In a colony of singing, dancing penguins, Mumble (Wood) the talented tap dancer from the first film and Gloria (Pink), his gifted singer wife, now have a son called Erik (Acres), the only penguin who can neither dance nor sing. Devoid of any other talents, Erik becomes something of an outcast.

Inspired by Ramon (Williams), a highly eccentric penguin, Erik decides to leave home with two of his friends for a place where untalented penguins would be more welcome. Upon discovering their absence, Mumble takes off to look for the kids. He finds them in thrall of a flying penguin named The Mighty Sven (Azaria) who has them believing that anything is possible if they just will it to be so (The Secret, anyone?). On their way home, Mumble saves a trapped elephant seal yet is disheartened when Erik, who he has a rocky relationship with, chalks the success up to Sven’s influence as opposed to Mumble’s personal endeavours. When they finally get back home, they find their entire colony trapped without food between two glaciers that had suddenly shifted. As the colony’s only free penguins, it’s up to Mumble and the kids to save the rest.

Intertwined with the previous storyline is another arc focusing on two krill named Bill the Krill (Pitt) and Will the Krill (Damon). Bill longs to experience life outside of the swarm, and being the highly curious and brave character that he is, he decides to swim opposite to his swarm and taste the independent life. His friend Will tries to dissuade him yet ends up tagging along with Bill on his adventure, freaking out every five seconds and sorely testing his patience.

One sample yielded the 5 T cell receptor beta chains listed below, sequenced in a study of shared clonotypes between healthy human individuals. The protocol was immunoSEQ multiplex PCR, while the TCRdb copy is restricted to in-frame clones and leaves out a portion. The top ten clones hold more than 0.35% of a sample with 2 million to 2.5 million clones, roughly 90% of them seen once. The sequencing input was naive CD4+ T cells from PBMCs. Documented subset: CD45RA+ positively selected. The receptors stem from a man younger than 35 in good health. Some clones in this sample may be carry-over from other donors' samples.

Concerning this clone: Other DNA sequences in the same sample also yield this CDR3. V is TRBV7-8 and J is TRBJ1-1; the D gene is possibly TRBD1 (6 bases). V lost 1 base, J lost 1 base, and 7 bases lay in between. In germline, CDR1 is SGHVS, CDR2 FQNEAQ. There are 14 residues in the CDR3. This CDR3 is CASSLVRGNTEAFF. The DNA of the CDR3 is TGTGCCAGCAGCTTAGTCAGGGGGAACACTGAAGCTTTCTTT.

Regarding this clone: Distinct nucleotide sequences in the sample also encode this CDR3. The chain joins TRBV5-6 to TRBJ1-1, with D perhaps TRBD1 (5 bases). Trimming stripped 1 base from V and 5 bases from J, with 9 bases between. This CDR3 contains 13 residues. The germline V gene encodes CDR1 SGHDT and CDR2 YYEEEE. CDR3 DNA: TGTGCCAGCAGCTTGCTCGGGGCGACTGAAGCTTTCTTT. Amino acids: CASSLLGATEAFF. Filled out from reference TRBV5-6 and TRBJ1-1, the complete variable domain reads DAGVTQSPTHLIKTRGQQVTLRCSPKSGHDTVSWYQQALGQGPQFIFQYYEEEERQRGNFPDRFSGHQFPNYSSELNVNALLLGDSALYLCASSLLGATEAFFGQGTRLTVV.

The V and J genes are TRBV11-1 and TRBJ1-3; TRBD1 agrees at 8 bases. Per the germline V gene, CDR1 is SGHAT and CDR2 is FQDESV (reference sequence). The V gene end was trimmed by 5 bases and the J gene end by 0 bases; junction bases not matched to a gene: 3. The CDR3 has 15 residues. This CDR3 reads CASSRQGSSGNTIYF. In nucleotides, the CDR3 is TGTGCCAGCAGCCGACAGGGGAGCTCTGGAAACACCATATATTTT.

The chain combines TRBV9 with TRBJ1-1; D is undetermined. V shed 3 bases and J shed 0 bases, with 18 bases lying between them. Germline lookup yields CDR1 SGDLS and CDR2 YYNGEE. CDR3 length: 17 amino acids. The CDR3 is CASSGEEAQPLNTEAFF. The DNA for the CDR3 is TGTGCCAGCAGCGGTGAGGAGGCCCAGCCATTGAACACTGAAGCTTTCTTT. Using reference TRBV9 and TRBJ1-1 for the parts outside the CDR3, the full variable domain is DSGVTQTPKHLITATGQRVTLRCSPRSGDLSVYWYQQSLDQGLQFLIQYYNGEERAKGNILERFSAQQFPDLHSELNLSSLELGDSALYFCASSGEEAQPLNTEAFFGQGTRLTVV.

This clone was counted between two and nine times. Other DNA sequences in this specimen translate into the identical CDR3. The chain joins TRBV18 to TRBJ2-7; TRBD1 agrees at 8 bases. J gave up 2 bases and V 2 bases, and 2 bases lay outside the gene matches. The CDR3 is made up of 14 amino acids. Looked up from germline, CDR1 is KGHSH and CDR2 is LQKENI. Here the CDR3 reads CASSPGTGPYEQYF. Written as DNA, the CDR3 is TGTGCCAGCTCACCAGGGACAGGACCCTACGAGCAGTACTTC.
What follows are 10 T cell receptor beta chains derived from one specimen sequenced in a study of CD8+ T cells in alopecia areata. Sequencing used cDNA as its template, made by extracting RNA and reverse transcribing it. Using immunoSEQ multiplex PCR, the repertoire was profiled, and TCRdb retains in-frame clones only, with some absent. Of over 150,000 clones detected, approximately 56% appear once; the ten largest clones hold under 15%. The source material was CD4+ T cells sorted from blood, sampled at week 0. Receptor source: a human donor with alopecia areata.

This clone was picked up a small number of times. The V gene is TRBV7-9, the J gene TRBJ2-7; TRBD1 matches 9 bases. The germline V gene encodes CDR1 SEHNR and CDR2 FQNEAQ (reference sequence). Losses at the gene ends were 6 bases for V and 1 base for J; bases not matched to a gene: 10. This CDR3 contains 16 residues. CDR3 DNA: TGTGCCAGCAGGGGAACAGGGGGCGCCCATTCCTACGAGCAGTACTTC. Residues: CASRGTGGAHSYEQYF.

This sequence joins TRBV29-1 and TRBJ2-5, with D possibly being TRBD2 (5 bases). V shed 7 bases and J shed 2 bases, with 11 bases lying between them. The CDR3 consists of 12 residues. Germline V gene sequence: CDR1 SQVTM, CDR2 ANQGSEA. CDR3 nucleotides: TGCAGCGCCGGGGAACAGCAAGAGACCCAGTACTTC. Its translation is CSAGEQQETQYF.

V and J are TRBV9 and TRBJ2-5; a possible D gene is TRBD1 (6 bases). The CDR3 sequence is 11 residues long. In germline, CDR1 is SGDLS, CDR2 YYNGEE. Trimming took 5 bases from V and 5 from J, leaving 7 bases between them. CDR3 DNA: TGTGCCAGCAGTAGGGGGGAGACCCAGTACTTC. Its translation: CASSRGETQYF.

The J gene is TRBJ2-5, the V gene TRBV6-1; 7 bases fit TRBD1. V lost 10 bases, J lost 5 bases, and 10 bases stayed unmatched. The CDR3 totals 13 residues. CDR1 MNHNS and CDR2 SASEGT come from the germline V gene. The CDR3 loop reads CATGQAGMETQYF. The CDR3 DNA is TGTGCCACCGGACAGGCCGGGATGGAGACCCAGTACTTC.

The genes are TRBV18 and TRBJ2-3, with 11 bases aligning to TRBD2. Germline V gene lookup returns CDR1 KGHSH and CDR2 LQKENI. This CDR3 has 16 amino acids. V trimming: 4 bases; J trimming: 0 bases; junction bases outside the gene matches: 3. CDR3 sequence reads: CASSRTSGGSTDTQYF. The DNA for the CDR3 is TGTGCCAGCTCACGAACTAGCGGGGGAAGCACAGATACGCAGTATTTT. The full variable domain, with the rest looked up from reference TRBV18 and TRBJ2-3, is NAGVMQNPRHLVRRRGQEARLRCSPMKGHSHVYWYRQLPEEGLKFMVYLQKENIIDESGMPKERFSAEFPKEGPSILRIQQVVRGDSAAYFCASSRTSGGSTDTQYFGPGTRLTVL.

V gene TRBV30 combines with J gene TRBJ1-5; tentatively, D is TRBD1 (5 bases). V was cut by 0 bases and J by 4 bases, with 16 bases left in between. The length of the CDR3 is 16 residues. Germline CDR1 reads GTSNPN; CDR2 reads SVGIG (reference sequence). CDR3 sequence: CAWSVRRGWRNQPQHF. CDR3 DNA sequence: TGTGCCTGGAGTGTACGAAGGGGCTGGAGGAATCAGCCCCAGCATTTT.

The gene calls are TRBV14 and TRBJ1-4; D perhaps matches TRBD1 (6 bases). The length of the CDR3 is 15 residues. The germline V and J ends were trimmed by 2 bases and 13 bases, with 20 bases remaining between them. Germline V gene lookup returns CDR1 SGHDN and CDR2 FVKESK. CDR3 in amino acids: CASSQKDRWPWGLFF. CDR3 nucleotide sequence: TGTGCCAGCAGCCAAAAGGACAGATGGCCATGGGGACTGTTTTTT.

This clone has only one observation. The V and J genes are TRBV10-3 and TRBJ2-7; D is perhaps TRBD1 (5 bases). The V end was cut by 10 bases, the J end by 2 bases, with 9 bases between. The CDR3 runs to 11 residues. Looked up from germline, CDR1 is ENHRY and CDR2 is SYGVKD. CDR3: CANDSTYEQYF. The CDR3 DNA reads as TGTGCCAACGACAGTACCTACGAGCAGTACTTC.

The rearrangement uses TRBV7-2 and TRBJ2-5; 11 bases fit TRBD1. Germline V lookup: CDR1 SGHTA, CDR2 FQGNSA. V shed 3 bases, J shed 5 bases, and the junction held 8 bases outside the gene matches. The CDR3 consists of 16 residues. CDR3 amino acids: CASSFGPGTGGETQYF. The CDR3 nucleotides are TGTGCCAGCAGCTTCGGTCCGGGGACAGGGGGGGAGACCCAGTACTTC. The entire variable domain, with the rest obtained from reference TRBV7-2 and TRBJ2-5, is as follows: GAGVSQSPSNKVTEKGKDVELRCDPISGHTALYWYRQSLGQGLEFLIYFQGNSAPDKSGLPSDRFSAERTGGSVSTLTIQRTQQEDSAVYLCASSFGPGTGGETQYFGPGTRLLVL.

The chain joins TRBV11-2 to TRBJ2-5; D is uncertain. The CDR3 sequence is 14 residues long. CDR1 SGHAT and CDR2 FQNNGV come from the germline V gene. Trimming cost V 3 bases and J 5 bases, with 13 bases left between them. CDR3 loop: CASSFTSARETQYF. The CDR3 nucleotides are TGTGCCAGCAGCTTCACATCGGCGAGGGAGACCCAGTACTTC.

The film seems rather undecided about the story it wants to tell. Repeated allusions are made to the horrors of global warming, yet they were never fleshed out. The two story arcs; the krills’ separation from the swarm and the trapped penguins, don’t come together satisfactorily. The film is at its best when Bill and Will interact on screen, yet when they split up and Bill’s storyline tangentially intersects with that of the trapped penguins, the film grinds to a halt. Frankly, it seems like the story took a backseat in favour of the visuals, coming across as a loosely related series of song and dance numbers that work better separately than in the context of the film.

The film’s visuals are pretty schizophrenic. Some aspects are just absolutely stunning, for example, the ice crystals look like diamonds and close-ups on the snow are breathtaking. The animals also look amazing; especially in the attention to detail from the way they look to the way they move. On the other hand, some scenes look rather unfinished or rushed. For example, one of the singing scenes takes place during an aurora, which was supposed to add to the song’s majestic vibe. In actuality, though; it looked like a laptop screensaver.